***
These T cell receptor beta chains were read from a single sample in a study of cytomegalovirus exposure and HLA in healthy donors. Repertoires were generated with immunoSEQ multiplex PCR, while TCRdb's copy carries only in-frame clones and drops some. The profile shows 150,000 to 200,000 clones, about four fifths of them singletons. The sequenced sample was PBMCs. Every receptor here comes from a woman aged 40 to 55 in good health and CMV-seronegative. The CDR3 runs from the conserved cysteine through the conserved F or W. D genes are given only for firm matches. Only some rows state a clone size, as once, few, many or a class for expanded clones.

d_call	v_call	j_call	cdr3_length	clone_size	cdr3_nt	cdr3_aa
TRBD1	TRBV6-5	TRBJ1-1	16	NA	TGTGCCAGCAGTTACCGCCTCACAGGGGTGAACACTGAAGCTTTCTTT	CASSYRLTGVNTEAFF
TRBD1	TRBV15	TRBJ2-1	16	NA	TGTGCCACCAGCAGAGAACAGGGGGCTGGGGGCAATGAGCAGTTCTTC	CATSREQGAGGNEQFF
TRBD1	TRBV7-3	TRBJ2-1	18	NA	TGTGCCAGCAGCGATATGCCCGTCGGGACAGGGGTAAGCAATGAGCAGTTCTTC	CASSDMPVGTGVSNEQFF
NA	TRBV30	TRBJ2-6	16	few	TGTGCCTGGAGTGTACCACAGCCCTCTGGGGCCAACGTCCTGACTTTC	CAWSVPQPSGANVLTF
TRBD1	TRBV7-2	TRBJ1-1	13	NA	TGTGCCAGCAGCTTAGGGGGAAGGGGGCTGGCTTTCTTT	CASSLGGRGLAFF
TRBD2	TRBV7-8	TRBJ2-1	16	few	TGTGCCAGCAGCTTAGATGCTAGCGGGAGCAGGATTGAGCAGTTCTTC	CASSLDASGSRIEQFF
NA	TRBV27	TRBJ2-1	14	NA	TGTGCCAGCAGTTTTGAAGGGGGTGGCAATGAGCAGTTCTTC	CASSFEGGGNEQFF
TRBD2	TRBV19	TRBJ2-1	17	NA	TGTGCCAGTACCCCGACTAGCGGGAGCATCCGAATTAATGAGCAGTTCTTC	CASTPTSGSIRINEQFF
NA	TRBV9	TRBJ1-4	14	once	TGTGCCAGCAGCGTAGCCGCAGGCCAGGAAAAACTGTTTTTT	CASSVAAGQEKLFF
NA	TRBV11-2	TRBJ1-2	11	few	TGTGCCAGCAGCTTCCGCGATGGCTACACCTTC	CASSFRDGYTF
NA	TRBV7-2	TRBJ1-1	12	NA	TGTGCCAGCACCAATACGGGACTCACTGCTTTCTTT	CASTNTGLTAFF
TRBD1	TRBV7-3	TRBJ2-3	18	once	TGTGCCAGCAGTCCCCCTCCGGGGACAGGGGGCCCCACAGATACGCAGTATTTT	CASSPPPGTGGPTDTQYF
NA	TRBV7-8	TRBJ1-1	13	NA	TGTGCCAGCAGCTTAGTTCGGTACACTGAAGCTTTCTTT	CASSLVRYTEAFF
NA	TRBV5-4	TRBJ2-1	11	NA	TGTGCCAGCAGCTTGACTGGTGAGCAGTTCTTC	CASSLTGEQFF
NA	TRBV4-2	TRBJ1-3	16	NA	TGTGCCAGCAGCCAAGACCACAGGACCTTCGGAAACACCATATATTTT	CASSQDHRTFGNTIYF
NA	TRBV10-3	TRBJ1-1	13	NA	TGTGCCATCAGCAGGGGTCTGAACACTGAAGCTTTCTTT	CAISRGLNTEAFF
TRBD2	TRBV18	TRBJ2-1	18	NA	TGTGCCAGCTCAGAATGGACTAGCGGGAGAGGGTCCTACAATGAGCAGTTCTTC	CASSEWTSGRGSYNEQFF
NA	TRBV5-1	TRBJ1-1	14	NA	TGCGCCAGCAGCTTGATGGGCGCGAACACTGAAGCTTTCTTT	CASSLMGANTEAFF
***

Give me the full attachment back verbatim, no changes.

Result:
These T cell receptor beta chains were read from a single sample in a study of cytomegalovirus exposure and HLA in healthy donors. Repertoires were generated with immunoSEQ multiplex PCR, while TCRdb's copy carries only in-frame clones and drops some. The profile shows 150,000 to 200,000 clones, about four fifths of them singletons. The sequenced sample was PBMCs. Every receptor here comes from a woman aged 40 to 55 in good health and CMV-seronegative. The CDR3 runs from the conserved cysteine through the conserved F or W. D genes are given only for firm matches. Only some rows state a clone size, as once, few, many or a class for expanded clones.

d_call	v_call	j_call	cdr3_length	clone_size	cdr3_nt	cdr3_aa
TRBD1	TRBV6-5	TRBJ1-1	16	NA	TGTGCCAGCAGTTACCGCCTCACAGGGGTGAACACTGAAGCTTTCTTT	CASSYRLTGVNTEAFF
TRBD1	TRBV15	TRBJ2-1	16	NA	TGTGCCACCAGCAGAGAACAGGGGGCTGGGGGCAATGAGCAGTTCTTC	CATSREQGAGGNEQFF
TRBD1	TRBV7-3	TRBJ2-1	18	NA	TGTGCCAGCAGCGATATGCCCGTCGGGACAGGGGTAAGCAATGAGCAGTTCTTC	CASSDMPVGTGVSNEQFF
NA	TRBV30	TRBJ2-6	16	few	TGTGCCTGGAGTGTACCACAGCCCTCTGGGGCCAACGTCCTGACTTTC	CAWSVPQPSGANVLTF
TRBD1	TRBV7-2	TRBJ1-1	13	NA	TGTGCCAGCAGCTTAGGGGGAAGGGGGCTGGCTTTCTTT	CASSLGGRGLAFF
TRBD2	TRBV7-8	TRBJ2-1	16	few	TGTGCCAGCAGCTTAGATGCTAGCGGGAGCAGGATTGAGCAGTTCTTC	CASSLDASGSRIEQFF
NA	TRBV27	TRBJ2-1	14	NA	TGTGCCAGCAGTTTTGAAGGGGGTGGCAATGAGCAGTTCTTC	CASSFEGGGNEQFF
TRBD2	TRBV19	TRBJ2-1	17	NA	TGTGCCAGTACCCCGACTAGCGGGAGCATCCGAATTAATGAGCAGTTCTTC	CASTPTSGSIRINEQFF
NA	TRBV9	TRBJ1-4	14	once	TGTGCCAGCAGCGTAGCCGCAGGCCAGGAAAAACTGTTTTTT	CASSVAAGQEKLFF
NA	TRBV11-2	TRBJ1-2	11	few	TGTGCCAGCAGCTTCCGCGATGGCTACACCTTC	CASSFRDGYTF
NA	TRBV7-2	TRBJ1-1	12	NA	TGTGCCAGCACCAATACGGGACTCACTGCTTTCTTT	CASTNTGLTAFF
TRBD1	TRBV7-3	TRBJ2-3	18	once	TGTGCCAGCAGTCCCCCTCCGGGGACAGGGGGCCCCACAGATACGCAGTATTTT	CASSPPPGTGGPTDTQYF
NA	TRBV7-8	TRBJ1-1	13	NA	TGTGCCAGCAGCTTAGTTCGGTACACTGAAGCTTTCTTT	CASSLVRYTEAFF
NA	TRBV5-4	TRBJ2-1	11	NA	TGTGCCAGCAGCTTGACTGGTGAGCAGTTCTTC	CASSLTGEQFF
NA	TRBV4-2	TRBJ1-3	16	NA	TGTGCCAGCAGCCAAGACCACAGGACCTTCGGAAACACCATATATTTT	CASSQDHRTFGNTIYF
NA	TRBV10-3	TRBJ1-1	13	NA	TGTGCCATCAGCAGGGGTCTGAACACTGAAGCTTTCTTT	CAISRGLNTEAFF
TRBD2	TRBV18	TRBJ2-1	18	NA	TGTGCCAGCTCAGAATGGACTAGCGGGAGAGGGTCCTACAATGAGCAGTTCTTC	CASSEWTSGRGSYNEQFF
NA	TRBV5-1	TRBJ1-1	14	NA	TGCGCCAGCAGCTTGATGGGCGCGAACACTGAAGCTTTCTTT	CASSLMGANTEAFF